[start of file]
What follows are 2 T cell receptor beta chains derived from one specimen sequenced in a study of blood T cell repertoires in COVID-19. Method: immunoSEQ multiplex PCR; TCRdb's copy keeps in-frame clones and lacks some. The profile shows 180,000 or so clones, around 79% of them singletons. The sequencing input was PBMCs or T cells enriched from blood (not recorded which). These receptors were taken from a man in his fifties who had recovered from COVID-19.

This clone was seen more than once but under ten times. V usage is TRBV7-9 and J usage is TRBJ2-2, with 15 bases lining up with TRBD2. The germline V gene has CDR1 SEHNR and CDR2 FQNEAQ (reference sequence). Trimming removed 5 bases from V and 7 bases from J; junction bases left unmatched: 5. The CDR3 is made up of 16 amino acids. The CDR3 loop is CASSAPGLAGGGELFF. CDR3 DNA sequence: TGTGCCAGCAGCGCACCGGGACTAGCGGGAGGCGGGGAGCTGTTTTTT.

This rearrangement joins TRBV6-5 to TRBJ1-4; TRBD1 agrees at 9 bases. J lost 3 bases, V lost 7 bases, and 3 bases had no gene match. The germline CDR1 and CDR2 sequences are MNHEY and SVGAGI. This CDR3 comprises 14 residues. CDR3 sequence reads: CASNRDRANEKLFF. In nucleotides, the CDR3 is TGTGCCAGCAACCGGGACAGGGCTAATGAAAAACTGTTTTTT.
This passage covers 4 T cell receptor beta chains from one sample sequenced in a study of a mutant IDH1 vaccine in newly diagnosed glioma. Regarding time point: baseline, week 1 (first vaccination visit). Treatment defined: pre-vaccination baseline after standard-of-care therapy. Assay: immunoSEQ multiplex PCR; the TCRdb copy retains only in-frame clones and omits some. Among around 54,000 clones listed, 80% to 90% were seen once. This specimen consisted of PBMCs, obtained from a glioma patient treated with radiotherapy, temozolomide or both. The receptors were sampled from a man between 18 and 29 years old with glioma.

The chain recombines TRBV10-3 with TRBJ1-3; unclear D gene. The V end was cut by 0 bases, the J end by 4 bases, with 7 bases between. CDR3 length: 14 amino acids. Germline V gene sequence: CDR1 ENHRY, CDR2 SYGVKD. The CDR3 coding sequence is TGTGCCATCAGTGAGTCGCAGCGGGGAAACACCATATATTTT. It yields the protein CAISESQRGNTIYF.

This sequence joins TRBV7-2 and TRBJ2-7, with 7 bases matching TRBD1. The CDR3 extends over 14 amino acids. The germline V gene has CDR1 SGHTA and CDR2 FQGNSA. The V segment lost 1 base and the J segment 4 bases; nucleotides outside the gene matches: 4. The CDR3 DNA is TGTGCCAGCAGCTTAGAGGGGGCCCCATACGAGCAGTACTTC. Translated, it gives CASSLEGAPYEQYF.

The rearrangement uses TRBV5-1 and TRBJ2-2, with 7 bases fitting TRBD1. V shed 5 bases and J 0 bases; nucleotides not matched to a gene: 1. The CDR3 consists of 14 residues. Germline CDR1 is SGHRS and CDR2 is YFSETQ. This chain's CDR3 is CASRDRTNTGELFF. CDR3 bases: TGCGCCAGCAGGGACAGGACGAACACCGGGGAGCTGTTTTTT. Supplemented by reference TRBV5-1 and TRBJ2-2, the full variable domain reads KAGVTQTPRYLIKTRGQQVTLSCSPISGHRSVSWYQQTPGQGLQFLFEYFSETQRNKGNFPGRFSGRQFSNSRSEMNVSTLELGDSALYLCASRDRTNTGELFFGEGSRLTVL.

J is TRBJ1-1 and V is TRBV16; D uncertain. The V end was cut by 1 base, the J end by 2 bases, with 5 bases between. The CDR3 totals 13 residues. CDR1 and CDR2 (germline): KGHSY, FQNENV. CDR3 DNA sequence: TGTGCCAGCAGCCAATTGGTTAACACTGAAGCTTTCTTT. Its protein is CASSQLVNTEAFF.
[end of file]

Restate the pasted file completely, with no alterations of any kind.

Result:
What follows are 2 T cell receptor beta chains derived from one specimen sequenced in a study of blood T cell repertoires in COVID-19. Method: immunoSEQ multiplex PCR; TCRdb's copy keeps in-frame clones and lacks some. The profile shows 180,000 or so clones, around 79% of them singletons. The sequencing input was PBMCs or T cells enriched from blood (not recorded which). These receptors were taken from a man in his fifties who had recovered from COVID-19.

This clone was seen more than once but under ten times. V usage is TRBV7-9 and J usage is TRBJ2-2, with 15 bases lining up with TRBD2. The germline V gene has CDR1 SEHNR and CDR2 FQNEAQ (reference sequence). Trimming removed 5 bases from V and 7 bases from J; junction bases left unmatched: 5. The CDR3 is made up of 16 amino acids. The CDR3 loop is CASSAPGLAGGGELFF. CDR3 DNA sequence: TGTGCCAGCAGCGCACCGGGACTAGCGGGAGGCGGGGAGCTGTTTTTT.

This rearrangement joins TRBV6-5 to TRBJ1-4; TRBD1 agrees at 9 bases. J lost 3 bases, V lost 7 bases, and 3 bases had no gene match. The germline CDR1 and CDR2 sequences are MNHEY and SVGAGI. This CDR3 comprises 14 residues. CDR3 sequence reads: CASNRDRANEKLFF. In nucleotides, the CDR3 is TGTGCCAGCAACCGGGACAGGGCTAATGAAAAACTGTTTTTT.
This passage covers 4 T cell receptor beta chains from one sample sequenced in a study of a mutant IDH1 vaccine in newly diagnosed glioma. Regarding time point: baseline, week 1 (first vaccination visit). Treatment defined: pre-vaccination baseline after standard-of-care therapy. Assay: immunoSEQ multiplex PCR; the TCRdb copy retains only in-frame clones and omits some. Among around 54,000 clones listed, 80% to 90% were seen once. This specimen consisted of PBMCs, obtained from a glioma patient treated with radiotherapy, temozolomide or both. The receptors were sampled from a man between 18 and 29 years old with glioma.

The chain recombines TRBV10-3 with TRBJ1-3; unclear D gene. The V end was cut by 0 bases, the J end by 4 bases, with 7 bases between. CDR3 length: 14 amino acids. Germline V gene sequence: CDR1 ENHRY, CDR2 SYGVKD. The CDR3 coding sequence is TGTGCCATCAGTGAGTCGCAGCGGGGAAACACCATATATTTT. It yields the protein CAISESQRGNTIYF.

This sequence joins TRBV7-2 and TRBJ2-7, with 7 bases matching TRBD1. The CDR3 extends over 14 amino acids. The germline V gene has CDR1 SGHTA and CDR2 FQGNSA. The V segment lost 1 base and the J segment 4 bases; nucleotides outside the gene matches: 4. The CDR3 DNA is TGTGCCAGCAGCTTAGAGGGGGCCCCATACGAGCAGTACTTC. Translated, it gives CASSLEGAPYEQYF.

The rearrangement uses TRBV5-1 and TRBJ2-2, with 7 bases fitting TRBD1. V shed 5 bases and J 0 bases; nucleotides not matched to a gene: 1. The CDR3 consists of 14 residues. Germline CDR1 is SGHRS and CDR2 is YFSETQ. This chain's CDR3 is CASRDRTNTGELFF. CDR3 bases: TGCGCCAGCAGGGACAGGACGAACACCGGGGAGCTGTTTTTT. Supplemented by reference TRBV5-1 and TRBJ2-2, the full variable domain reads KAGVTQTPRYLIKTRGQQVTLSCSPISGHRSVSWYQQTPGQGLQFLFEYFSETQRNKGNFPGRFSGRQFSNSRSEMNVSTLELGDSALYLCASRDRTNTGELFFGEGSRLTVL.

J is TRBJ1-1 and V is TRBV16; D uncertain. The V end was cut by 1 base, the J end by 2 bases, with 5 bases between. The CDR3 totals 13 residues. CDR1 and CDR2 (germline): KGHSY, FQNENV. CDR3 DNA sequence: TGTGCCAGCAGCCAATTGGTTAACACTGAAGCTTTCTTT. Its protein is CASSQLVNTEAFF.